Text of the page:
SDM:  Do you make use of paradiddles, polyrythms, various stroke rolls, etc?
Yeah sure, the drum sounds are versatile, fun and call your attention. The composition must have all these combinations of polyrhythm, permutation, stroke rolls, etc.
SDM:  What do you wear on your feet when playing?
Only sneakers or comfortable shoes with smooth bottoms to avoid problems when you slide your foot on the pedals.
SDM:  How do you keep your patterns original and innovative?
Listening to lots of music, meeting other musicians from whom you can learn and studying different possibilities to combine created patterns, changing musical accents, speed and form.
SDM:  How important is it for drummers out there to support their local metal scene?
The Chilean metal scene is a little diminished now, tribute bands have left a little aside to the original ones and therefore to new drummers too, with serious and professional proposals, so the importance of regain our scene and revive again is an extreme urgency. People must know that there’s no identity without original bands.
SDM:  Tell us what the band was like when you started off as Hideous Prophylaxis, then from 1994 – 1999 as Cagadera.
At that time I was playing in another band called Deimos (black metal), but I always knew about the rawness and putrefaction of Hideous Prophylaxis and Cagadera. When I entered the band in 2003, they had a same way of working with me and that was a motivation to be part of this amazing band of talented and great friends.
SDM:  Tell us about your work on the 2009 TimecodE album 'Post Traumatic Stress Disorder.'
This album was the beginning of the world of irregular pulses, was an experimentation of sounds, rhythms and forms of drumming. As mentioned above, it is a job that I like to listen to and the things that I like most about PTSD was the experience to record the first LP with TimecodE, the many hours of continuous recording, the rehearsals, much of everything to position TimecodE as a mature and powerful death metal band, that makes a difference.
SDM:  Tell us about your drum work on the 2012 TimecodE 'Impediment to Cure (EP).'
Pure brutality, speed and presicion, the drums of this Ep were always well thought out by TimecodE. They told me what they thought and then I took some ideas of rhythms which combining with guitar riffs made “Impediment to cure” finally born. Celso created this song to be the "machine gun" of the album, and so it was.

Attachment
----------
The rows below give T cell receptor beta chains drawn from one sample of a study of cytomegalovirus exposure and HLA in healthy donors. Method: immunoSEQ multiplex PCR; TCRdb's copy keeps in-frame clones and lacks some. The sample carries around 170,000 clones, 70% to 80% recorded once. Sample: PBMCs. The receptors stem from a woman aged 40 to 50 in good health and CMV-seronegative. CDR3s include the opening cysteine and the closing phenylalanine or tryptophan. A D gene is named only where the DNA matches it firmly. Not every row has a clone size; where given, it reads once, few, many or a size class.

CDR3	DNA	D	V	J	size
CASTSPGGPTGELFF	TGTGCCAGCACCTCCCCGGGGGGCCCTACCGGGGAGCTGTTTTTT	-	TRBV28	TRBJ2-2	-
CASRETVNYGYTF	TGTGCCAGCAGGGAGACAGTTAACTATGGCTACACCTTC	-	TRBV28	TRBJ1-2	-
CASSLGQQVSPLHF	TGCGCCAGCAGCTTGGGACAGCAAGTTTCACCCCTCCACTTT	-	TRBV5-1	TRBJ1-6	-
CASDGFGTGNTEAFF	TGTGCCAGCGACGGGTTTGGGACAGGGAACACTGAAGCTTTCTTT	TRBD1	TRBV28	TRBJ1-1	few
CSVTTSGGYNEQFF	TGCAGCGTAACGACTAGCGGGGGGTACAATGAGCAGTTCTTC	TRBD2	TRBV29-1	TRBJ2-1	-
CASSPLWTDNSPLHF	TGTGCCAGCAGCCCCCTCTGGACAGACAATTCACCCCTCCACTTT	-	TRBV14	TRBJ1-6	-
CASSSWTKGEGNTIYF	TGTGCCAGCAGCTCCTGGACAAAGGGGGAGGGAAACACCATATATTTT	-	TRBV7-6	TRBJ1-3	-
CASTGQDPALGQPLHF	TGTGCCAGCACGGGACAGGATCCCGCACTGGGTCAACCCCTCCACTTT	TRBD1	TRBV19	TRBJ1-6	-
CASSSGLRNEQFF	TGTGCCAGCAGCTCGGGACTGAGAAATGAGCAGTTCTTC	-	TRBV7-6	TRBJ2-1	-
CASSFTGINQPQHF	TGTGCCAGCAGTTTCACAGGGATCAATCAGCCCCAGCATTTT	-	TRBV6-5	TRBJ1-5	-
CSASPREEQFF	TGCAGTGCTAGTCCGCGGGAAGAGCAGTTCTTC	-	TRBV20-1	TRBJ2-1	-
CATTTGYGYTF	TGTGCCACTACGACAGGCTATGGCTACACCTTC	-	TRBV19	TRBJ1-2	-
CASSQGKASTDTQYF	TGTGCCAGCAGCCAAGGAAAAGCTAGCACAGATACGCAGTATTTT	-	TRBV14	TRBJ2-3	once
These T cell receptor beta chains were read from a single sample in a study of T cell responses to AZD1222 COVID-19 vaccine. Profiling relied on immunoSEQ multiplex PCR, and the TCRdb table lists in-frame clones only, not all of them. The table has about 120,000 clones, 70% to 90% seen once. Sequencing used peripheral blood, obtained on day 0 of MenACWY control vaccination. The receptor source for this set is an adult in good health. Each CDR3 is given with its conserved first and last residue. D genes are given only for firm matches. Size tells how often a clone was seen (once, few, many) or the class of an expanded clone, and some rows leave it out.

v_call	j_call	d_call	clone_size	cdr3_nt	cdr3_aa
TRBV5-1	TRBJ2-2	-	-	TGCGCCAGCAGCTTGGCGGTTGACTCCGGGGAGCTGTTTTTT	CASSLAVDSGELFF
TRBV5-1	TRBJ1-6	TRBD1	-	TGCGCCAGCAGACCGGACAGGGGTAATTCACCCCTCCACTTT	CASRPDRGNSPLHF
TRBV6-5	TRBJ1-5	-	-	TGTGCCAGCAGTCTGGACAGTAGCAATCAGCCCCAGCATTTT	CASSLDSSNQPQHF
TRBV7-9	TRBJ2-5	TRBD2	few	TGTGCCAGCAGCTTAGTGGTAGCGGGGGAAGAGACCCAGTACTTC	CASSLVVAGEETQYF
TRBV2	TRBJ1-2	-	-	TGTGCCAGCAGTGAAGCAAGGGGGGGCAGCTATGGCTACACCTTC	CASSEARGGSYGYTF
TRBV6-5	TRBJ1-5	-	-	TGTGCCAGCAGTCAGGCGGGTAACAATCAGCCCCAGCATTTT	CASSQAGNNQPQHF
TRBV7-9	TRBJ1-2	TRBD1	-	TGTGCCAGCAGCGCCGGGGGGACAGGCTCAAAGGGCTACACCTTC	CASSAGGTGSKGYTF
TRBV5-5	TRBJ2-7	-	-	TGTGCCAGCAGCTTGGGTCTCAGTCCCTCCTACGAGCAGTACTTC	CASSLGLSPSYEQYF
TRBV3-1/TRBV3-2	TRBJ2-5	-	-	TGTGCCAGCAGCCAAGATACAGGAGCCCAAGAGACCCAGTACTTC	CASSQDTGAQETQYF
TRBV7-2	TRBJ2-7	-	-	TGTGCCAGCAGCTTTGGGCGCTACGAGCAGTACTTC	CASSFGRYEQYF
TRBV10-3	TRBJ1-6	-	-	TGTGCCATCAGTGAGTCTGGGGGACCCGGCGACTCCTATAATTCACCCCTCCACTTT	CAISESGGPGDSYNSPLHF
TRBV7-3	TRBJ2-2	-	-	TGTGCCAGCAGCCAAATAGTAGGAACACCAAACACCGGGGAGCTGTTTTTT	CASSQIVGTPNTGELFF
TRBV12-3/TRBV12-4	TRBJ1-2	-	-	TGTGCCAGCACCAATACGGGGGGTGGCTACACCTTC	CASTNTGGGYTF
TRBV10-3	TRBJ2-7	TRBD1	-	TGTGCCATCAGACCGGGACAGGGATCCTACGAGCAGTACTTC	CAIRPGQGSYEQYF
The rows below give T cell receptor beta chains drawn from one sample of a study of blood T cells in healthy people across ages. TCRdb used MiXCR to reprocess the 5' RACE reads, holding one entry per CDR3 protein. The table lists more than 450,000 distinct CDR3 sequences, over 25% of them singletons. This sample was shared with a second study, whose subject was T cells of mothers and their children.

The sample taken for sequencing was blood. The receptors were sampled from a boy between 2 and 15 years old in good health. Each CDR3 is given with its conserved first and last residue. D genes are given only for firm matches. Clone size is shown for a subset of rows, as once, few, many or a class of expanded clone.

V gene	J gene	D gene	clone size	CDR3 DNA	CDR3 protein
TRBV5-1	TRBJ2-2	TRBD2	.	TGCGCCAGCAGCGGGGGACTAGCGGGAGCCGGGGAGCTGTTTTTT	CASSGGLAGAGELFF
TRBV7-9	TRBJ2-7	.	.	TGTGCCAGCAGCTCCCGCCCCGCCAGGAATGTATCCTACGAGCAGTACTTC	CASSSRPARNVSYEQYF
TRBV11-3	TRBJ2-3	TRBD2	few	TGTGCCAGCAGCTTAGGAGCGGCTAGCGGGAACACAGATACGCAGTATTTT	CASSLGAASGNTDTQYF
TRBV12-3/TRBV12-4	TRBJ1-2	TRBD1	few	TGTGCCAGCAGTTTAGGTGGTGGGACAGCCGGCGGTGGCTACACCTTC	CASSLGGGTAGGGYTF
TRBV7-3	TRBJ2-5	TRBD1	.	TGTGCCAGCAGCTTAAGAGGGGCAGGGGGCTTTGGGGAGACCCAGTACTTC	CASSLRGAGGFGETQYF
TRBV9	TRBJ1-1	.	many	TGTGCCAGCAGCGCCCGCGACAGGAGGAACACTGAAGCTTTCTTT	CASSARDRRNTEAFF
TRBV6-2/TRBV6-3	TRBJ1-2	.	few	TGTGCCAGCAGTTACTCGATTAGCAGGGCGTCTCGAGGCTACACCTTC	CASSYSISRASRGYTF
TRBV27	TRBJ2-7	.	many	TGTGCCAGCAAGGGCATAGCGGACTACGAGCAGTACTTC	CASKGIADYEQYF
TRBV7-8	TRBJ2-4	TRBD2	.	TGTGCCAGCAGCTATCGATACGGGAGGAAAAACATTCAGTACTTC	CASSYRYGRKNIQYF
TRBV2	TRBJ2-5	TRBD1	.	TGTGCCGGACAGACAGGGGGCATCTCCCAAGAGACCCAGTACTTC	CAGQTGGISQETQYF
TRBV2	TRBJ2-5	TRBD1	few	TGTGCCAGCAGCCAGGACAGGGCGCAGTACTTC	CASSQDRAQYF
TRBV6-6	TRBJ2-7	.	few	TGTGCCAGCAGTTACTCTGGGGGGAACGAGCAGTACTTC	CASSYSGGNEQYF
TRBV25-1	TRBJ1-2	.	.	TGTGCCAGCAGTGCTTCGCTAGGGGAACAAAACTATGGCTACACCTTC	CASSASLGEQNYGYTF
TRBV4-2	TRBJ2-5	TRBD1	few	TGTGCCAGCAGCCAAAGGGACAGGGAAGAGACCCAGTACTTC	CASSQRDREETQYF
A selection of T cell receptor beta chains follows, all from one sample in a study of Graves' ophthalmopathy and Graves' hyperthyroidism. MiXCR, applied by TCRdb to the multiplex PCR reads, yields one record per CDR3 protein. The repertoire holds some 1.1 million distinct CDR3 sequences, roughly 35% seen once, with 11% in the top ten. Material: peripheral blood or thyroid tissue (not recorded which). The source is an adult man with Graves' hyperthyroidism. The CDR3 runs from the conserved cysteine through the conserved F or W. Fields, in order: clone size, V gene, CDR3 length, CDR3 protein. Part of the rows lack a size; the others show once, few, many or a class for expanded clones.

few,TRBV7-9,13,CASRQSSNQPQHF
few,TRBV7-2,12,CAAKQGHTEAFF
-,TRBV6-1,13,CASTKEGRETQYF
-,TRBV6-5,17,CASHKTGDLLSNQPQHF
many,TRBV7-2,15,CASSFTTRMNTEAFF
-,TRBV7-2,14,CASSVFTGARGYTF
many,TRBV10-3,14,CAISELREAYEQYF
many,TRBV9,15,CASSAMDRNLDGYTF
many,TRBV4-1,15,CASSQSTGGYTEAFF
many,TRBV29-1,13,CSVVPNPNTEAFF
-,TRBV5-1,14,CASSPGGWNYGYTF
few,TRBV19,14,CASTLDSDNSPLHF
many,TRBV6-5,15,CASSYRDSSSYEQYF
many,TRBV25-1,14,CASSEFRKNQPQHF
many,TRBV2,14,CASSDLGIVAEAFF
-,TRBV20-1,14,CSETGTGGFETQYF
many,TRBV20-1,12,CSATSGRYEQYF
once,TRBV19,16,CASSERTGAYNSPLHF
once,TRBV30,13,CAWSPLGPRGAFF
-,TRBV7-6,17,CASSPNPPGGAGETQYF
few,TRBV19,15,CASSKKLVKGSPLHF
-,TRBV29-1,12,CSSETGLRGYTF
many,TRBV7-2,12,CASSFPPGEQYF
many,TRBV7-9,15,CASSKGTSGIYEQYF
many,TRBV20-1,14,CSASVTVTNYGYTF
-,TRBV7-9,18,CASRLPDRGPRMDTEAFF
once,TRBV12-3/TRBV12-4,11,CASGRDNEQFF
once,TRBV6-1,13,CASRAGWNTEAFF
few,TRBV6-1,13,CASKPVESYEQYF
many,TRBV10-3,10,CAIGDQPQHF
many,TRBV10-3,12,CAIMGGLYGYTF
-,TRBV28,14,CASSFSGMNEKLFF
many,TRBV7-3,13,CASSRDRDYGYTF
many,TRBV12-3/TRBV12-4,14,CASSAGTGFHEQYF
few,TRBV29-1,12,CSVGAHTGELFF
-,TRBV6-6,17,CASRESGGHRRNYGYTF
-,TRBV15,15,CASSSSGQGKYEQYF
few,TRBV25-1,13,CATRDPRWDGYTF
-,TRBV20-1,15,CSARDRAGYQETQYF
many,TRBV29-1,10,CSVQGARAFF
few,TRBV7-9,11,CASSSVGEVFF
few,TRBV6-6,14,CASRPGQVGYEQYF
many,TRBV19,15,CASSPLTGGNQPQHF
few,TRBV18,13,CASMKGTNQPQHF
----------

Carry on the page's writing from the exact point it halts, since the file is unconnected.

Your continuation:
SDM:  Tell us about some of the fancy cymbal work you are doing in the song "Imbalance Result." What influences the blast beats in this song?
All rhythms are musically thought.  I see the drums as a kind of backbone of the band, but it's most important function is to accompany, that is why the rhythms I play are always supporting the music of TimecodE. In "Imbalance Result", the accents I play with china and ride are characterized to give shape and support guitar riffs and also the song is made for blasts in the intro and verses… Vader-style. 
SDM:  Tell us about the opening fill on the song "Grieving." How did you get such great sounding toms on the 'Lapses' album?
The beatings I do in 'Grieving' are within two compasses of 4/4 and the figures throughout the drums are quavers. This introduction is like a break in the album. The listener perceives it as a relatively slow song and that gives continuity to the album. The sound of the toms was achieved by Igor Leiva (producer) and I used Remo Ambassador Coated heads, with natural and clear sound.
SDM:   What is the pattern you use at the beginning of the song "Erratic?"
This pattern belongs to a polyrhythmic, the pattern of drums and snare is in a metric figure of 12/8 and while the ride is in a 4/4 in line of quavers, but accenting 2 and 4 while in 12/8 I make an accent in 1-4-7 and 10.
SDM:  How do you remember all the parts for all these very complex songs? Do you write them out on paper or do you just have them all programmed in your memory?
Listening to the songs, analyzing each part of the song and the drums work for each section. It is important to practice the rhythms that characterize you on drums and find your personal mark as a musician because you can play the drums at a concert or on recordings with the same touch and by heart.
SDM:  Tell us about the awesome (almost solo-like) drums on the song "The Spiral Eyes." What influenced this?
This final part was inspired by the fade out of the song The Philosopher by Death, where there is a kind of dialogue of instruments. "The spiral Eyes" was a dialogue of percussion where my great friend Claudio Radrigán (Concerto) participated as a special guest, achieving an improvisation which left us very happy, by using ethnic and Latin rhythms.
SDM:  Where is all the speed coming from on the song "Hausdorff Space?" What kind of blast beats are you using here?
"Hausdorff Space" is one of the songs with more rhythmic changes on 'Lapses.' The speed of the blast beats was inspired in the old school death metal with that power needed in the metal style. The drums of new bands are very processed and I think that it makes losing strength, which is the main characteristic of this style, so the sound is naturally achieved in order to perceive the details. It's a great song for head banging!